Sometimes we here at NiB get to be some of the first people to see something very awesome. Naturally, we like to take that something awesome and share it with the world. In this particular case, one of our friends over at Down in Front, Teague Chrystie, teamed up with Jim Frommeyer to create a fantastic homage to Calvin & Hobbes…. Christmas-style.  They were also nice enough to sit down and tell us more about the project.

Video and interview:

Did you guys read Calvin and Hobbes growing up? Tell us about your relationship with the comic.

Jim: Yes, I was a regular reader. Waiting on my parents to sort the Sunday paper and hand me the comics page was a source of constant frustration. They took forever. I never identified with Calvin as a kid, but as I’ve grown older, I certainly see some similarities. Or maybe the comic just informed me. It’s so ingrained in me that it’s hard to separate.
Teague: I’m a huge fan of Calvin and Hobbes, are you nuts? I have the Essential book in my bathroom, it’s my go-to. I’ve been reading them childhood. I think everyone feels a little like Calvin at some point, but dude, I swear to god, I was Calvin. I even looked like him. My dad even looked like his dad. Total fan.

How did you do this? What were the challenges?

Jim: The biggest challenge was staying true to the source material. We had discussions early on as to whether we should sprinkle in our own snowman interpretations, but ruled it out. Speaking for myself, I couldn’t hold a candle to Watterson’s creativity anyway. So trying to both recreate the scenes while also justifying their existence in motion was the challenge.
So the trick was to find snowmen that had implied movement. Like the sharks. That was an easy visual punchline. And then the obvious task of physically creating them by hand. I haven’t played with clay in 15 years. So figuring out how to do that, while staying visually true… required patience.
Teague: There was a lot of wasted sugar. The work done in post was pretty straightforward, from a visual effects standpoint. There’s three layers of snow going off into the distance, the color correction brings in some contrast and chilly mid-level coldness. The color scheme of the sky was inspired by those polar bear Coke commercials from the ’90s. The tricky stuff was things like changing the colors of the snowmen’s arms, because if they were black against a black background, I wouldn’t be able to bring them back in over the newly blue background. Stuff like that. Jim worked with me throughout shooting to make sure I had what I needed, so there really wasn’t a struggle anywhere in the pipeline.

Where did the idea come from?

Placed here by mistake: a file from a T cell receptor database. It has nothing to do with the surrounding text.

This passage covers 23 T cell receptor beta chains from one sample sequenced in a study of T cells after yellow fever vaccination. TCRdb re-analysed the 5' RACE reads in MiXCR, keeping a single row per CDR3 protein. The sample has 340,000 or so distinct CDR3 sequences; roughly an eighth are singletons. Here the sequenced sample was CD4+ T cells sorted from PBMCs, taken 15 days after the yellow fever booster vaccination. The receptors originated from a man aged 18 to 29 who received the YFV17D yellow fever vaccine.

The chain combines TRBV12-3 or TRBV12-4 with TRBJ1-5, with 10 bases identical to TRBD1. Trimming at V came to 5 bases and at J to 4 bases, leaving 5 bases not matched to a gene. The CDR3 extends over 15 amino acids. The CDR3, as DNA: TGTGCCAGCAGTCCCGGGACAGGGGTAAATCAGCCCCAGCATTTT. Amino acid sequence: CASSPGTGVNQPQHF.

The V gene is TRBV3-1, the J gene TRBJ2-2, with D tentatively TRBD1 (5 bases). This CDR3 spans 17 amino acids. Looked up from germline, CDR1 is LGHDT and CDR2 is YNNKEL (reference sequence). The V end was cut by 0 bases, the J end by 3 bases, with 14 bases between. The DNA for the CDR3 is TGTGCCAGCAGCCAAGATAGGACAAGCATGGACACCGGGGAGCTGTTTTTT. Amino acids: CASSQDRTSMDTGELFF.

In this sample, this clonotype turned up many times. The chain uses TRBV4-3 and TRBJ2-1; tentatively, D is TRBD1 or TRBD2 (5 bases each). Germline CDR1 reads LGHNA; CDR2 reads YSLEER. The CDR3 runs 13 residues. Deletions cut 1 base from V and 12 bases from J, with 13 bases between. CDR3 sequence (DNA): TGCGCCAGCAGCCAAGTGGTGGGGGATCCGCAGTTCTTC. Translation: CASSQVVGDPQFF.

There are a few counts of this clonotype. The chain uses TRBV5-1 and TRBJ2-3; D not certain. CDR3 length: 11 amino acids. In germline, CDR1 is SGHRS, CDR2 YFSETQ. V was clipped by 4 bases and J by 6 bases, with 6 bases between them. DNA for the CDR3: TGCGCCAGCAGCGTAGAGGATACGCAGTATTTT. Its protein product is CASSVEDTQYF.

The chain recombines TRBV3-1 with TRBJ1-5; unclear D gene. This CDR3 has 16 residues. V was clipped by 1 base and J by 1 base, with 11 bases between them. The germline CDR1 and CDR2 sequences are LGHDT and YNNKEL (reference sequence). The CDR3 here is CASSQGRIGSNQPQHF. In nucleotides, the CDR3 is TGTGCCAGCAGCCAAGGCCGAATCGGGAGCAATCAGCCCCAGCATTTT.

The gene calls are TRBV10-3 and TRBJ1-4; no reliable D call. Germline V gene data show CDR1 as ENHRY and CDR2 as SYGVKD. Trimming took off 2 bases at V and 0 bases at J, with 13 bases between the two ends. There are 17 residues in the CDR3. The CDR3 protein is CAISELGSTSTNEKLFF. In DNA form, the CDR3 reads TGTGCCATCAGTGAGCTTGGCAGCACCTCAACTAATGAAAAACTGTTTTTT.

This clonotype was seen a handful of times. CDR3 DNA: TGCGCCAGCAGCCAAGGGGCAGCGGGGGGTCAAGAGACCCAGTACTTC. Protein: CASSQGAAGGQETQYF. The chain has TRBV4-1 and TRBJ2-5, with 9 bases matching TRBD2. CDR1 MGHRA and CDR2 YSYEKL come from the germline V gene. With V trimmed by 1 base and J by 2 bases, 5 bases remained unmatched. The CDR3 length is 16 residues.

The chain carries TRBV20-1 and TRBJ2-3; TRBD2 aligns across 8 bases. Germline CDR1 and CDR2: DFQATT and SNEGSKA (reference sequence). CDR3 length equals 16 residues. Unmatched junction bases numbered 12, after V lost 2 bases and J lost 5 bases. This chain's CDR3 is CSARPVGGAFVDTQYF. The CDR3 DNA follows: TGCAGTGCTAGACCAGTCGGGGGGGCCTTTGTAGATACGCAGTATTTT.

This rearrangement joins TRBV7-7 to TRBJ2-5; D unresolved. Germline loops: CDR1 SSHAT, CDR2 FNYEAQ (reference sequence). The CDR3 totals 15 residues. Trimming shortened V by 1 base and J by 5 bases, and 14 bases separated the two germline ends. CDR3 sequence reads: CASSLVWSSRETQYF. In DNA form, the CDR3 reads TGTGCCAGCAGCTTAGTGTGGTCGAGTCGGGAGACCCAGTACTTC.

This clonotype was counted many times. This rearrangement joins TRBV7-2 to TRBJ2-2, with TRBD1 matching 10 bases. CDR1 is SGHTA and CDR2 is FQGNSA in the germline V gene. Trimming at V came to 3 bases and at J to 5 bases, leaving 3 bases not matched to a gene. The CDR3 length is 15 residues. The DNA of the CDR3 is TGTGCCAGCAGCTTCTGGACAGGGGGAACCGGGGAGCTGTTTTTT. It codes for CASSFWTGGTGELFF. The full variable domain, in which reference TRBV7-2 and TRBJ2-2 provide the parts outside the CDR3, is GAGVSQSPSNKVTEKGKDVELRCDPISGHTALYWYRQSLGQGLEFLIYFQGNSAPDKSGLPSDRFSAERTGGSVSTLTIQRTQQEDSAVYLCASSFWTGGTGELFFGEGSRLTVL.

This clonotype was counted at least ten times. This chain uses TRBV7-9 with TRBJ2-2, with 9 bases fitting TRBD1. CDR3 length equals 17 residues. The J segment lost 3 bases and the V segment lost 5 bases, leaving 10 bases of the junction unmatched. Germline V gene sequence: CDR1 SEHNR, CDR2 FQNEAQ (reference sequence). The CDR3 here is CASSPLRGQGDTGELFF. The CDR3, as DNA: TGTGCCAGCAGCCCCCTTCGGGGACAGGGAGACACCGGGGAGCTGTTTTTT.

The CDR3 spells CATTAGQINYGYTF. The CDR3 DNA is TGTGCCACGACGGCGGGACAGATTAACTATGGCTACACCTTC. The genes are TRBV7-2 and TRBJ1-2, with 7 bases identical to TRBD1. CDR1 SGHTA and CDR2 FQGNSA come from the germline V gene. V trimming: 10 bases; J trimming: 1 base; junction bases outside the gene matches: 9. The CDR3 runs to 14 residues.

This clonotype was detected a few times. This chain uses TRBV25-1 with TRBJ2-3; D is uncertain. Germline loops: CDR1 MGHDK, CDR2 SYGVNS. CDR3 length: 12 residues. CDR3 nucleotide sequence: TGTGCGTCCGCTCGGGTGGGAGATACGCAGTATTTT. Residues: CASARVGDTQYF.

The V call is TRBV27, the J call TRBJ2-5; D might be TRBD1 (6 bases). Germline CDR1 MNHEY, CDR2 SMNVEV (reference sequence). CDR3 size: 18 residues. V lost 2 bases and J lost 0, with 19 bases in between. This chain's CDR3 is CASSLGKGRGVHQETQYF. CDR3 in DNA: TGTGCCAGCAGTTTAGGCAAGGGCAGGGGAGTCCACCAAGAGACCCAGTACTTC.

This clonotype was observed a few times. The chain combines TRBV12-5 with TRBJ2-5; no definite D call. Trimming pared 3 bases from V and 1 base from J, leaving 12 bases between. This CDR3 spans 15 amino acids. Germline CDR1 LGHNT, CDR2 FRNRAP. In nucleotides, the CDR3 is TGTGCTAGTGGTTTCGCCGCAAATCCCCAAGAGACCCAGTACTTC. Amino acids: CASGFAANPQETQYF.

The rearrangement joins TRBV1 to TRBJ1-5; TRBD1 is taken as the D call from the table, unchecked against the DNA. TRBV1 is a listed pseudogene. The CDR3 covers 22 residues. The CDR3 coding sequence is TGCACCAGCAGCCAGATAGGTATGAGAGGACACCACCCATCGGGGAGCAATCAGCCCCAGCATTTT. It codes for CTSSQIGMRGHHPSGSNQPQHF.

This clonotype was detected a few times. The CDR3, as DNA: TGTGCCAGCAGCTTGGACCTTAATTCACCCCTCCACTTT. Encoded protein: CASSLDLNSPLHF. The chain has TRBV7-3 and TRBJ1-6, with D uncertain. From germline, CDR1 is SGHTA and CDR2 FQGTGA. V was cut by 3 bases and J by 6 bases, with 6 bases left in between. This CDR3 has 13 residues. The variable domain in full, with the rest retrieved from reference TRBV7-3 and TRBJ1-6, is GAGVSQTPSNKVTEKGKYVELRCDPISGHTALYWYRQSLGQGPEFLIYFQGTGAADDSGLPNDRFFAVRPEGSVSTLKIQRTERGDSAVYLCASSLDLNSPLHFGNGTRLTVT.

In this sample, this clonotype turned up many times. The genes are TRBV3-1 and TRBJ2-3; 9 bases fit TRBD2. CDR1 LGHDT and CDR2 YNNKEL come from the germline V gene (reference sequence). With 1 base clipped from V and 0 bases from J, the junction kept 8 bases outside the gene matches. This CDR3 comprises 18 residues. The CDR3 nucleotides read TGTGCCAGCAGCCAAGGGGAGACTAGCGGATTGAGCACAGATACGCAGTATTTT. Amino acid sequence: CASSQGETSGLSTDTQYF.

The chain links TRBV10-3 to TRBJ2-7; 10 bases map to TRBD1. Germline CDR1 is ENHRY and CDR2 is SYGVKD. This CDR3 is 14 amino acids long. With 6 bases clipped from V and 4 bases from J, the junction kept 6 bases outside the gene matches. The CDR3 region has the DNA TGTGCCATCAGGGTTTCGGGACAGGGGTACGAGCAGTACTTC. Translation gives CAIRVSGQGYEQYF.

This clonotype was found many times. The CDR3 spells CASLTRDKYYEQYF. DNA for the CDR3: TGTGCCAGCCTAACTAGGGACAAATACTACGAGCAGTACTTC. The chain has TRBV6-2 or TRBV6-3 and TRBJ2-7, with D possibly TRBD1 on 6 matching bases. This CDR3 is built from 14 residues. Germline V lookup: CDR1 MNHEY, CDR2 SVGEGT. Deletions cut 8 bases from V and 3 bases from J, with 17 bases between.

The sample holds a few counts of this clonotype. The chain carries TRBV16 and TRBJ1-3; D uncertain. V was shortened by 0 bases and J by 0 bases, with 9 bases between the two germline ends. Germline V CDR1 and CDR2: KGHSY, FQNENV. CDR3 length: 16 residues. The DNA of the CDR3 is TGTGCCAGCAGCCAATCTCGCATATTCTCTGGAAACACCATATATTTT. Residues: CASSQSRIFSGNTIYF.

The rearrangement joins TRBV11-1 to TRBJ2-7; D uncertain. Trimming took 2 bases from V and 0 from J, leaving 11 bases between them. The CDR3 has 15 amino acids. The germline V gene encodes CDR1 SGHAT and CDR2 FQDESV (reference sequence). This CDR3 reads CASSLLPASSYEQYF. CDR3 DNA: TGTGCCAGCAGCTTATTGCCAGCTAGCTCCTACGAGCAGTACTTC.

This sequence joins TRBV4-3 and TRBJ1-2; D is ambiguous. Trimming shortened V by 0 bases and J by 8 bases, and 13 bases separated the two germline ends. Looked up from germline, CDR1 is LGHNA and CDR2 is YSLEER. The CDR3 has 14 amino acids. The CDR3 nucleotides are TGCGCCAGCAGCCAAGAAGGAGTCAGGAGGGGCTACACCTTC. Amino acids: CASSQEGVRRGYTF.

Jim: The idea is obviously Watterson’s. But I was listening to a Howard the Duck commentary Teague was hosting on DiF, and at some point those guys sidetracked to talk about C&H. That got me thinking. So when I suggested maybe trying something, Teague was all in. It was great, since he was on the same wavelength. I think the only real disagreement we had was over the music choice.
Teague: On the show, I had said “you know what would be a great way to piss off the internet? Make an extremely plausible trailer for a fake Calvin and Hobbes movie, but get Calvin and Hobbes totally wrong. Oooooooh, they’d be pissed.” And at some point later, after Jim had directed a really awesome video for the home page of downinfront.net, he said something about Calvin’s snowmen and I was like “I like those!” I was kidding about the troll-the-world idea, but a Calvin and Hobbes video ended up happening anyway. The secret, kids, is never show Calvin or Hobbes. That’s when you’ve officially gotten it wrong. You can’t do them right. Period.

What was the disagreement about music?

Teague: Oh man.
Jim: I wanted a really haunting version of Carol of the Bells. He wanted anything else. He was right. Even if he wasn’t, he was going to win. He wanted it more.
Teague: No, seriously, we went through like fifty songs. We were hoping to find some magical sweet spot between Christmassy, and sweet, and sentimental, and mischevious, and kind of goofy. A particularly Carol of the Bellsy Carol of the Bells was the one Jim liked, because he loves ostinatos in minor keys that make his black heart giggle with suffering. I said we could just as well use the Requiem for a Dream thing. What you need to know about Jim is he’s an awful person.
We seriously tried everything. Pat Boone was the thing we both liked the most equally, as opposed to one or the other of us loving a song while the other hated it. (For instance, my Carol of the Bells was a version of O Holy Night that was camptacular.) Compromise, kids!

 

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What is your favorite Calvin & Hobbes moment? Have you have created any snowman deaths yourself?

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